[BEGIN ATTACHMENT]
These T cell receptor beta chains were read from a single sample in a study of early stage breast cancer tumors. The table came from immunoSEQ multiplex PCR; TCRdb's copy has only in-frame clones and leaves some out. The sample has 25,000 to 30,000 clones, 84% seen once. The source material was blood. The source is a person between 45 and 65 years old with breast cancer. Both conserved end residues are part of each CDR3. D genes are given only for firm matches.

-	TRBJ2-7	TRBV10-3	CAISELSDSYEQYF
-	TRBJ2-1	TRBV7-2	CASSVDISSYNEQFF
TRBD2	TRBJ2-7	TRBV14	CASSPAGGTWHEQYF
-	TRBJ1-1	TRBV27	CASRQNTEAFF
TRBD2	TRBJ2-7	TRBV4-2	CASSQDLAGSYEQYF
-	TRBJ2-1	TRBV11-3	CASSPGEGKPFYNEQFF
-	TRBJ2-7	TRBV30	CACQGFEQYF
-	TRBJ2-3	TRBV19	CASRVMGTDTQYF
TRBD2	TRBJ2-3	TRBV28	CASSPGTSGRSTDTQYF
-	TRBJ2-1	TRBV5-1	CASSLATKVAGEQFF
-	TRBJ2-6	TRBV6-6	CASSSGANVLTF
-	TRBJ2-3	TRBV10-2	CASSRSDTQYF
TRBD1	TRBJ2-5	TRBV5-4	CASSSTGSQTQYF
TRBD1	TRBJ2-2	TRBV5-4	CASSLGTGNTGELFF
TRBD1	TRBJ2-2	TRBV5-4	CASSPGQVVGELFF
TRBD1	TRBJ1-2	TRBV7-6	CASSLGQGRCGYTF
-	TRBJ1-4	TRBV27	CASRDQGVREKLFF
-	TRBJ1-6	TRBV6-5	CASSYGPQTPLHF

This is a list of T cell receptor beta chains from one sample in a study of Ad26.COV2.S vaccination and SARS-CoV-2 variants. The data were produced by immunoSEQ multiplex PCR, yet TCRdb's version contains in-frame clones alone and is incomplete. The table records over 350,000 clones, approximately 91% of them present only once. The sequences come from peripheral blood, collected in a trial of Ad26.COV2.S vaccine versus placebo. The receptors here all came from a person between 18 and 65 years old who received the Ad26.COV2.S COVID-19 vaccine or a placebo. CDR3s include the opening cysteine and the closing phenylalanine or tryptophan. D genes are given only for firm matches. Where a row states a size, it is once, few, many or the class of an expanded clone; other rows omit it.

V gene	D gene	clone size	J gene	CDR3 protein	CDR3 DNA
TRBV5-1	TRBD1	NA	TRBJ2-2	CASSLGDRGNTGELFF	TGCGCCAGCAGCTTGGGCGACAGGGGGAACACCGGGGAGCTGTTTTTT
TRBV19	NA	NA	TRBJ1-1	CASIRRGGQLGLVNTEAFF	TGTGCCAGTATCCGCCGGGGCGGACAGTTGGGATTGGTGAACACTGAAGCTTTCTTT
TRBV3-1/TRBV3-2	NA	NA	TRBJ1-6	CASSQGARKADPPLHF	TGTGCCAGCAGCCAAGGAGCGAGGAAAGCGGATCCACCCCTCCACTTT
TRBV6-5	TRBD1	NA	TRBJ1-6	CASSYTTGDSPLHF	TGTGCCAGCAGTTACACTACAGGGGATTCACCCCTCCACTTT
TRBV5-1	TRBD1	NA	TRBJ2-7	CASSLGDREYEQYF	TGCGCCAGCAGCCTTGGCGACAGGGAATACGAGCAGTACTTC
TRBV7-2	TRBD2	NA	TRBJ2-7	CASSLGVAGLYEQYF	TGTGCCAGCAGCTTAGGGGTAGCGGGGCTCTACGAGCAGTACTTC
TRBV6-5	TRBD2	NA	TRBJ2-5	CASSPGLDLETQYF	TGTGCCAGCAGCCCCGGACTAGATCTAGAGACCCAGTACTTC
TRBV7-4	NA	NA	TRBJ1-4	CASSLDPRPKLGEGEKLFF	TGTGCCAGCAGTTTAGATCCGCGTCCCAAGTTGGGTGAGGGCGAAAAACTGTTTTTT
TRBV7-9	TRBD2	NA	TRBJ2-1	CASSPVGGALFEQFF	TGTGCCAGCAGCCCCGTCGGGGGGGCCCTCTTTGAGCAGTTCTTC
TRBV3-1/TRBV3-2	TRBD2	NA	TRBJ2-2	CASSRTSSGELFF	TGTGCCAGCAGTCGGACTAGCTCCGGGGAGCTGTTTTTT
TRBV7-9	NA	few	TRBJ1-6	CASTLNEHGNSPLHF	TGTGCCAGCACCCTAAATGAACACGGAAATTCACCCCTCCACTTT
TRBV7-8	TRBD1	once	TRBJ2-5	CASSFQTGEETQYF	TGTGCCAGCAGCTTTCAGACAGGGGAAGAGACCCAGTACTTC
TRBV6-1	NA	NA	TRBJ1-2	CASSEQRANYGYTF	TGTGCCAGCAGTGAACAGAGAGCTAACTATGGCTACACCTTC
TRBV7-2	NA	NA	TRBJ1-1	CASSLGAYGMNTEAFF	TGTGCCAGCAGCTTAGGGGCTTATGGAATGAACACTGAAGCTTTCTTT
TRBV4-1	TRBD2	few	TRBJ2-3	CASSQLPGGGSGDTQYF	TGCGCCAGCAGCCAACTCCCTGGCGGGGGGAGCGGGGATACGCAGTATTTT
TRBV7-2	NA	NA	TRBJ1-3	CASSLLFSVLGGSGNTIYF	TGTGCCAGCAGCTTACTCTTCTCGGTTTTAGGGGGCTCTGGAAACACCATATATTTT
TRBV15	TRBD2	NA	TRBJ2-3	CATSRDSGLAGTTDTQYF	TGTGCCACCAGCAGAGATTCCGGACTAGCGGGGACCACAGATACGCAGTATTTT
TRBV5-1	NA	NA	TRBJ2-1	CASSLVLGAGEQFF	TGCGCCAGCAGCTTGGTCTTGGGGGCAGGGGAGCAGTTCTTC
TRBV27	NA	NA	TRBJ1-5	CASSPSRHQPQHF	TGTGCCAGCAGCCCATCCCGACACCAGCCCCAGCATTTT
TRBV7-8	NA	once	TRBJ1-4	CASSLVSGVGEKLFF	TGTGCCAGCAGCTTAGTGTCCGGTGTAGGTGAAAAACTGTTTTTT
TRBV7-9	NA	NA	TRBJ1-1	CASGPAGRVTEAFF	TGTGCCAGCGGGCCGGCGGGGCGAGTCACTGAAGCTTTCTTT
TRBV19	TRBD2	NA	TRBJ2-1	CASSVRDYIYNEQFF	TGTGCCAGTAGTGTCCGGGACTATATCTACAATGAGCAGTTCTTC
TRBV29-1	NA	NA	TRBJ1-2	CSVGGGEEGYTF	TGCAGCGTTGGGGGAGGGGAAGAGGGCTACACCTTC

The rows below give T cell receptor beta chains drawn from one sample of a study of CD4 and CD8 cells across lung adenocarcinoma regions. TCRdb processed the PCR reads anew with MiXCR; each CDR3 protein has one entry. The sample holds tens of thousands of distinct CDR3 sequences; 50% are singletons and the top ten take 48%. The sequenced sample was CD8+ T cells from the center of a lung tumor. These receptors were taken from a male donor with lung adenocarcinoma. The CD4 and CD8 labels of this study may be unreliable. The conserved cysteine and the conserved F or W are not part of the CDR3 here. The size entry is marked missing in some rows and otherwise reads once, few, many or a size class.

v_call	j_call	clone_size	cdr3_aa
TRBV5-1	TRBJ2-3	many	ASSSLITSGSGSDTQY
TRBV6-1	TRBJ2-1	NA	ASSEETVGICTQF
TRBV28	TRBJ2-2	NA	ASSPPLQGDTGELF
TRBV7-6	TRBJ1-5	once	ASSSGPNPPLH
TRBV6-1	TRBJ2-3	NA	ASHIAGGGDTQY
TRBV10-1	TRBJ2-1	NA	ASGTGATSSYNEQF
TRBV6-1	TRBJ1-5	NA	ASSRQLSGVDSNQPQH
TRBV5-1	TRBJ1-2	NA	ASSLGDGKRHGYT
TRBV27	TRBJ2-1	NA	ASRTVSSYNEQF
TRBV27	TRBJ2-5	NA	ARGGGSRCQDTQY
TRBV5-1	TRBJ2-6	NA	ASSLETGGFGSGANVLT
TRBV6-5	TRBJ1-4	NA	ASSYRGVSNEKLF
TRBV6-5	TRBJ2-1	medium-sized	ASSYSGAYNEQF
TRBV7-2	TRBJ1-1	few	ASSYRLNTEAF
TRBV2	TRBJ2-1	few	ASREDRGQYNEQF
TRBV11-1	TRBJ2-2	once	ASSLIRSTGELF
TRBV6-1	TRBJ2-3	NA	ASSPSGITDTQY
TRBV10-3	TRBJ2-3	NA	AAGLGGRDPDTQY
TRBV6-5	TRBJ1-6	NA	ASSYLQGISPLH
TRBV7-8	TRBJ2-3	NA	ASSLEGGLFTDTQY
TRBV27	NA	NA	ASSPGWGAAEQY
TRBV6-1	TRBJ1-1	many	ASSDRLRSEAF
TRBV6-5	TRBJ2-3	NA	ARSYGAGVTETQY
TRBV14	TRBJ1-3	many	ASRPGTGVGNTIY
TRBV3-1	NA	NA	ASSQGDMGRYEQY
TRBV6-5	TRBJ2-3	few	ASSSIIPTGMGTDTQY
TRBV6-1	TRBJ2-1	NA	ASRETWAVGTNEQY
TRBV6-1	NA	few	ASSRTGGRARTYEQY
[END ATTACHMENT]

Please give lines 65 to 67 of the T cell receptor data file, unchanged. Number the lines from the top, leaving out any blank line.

TRBV6-5	TRBJ1-6	NA	ASSYLQGISPLH
TRBV7-8	TRBJ2-3	NA	ASSLEGGLFTDTQY
TRBV27	NA	NA	ASSPGWGAAEQY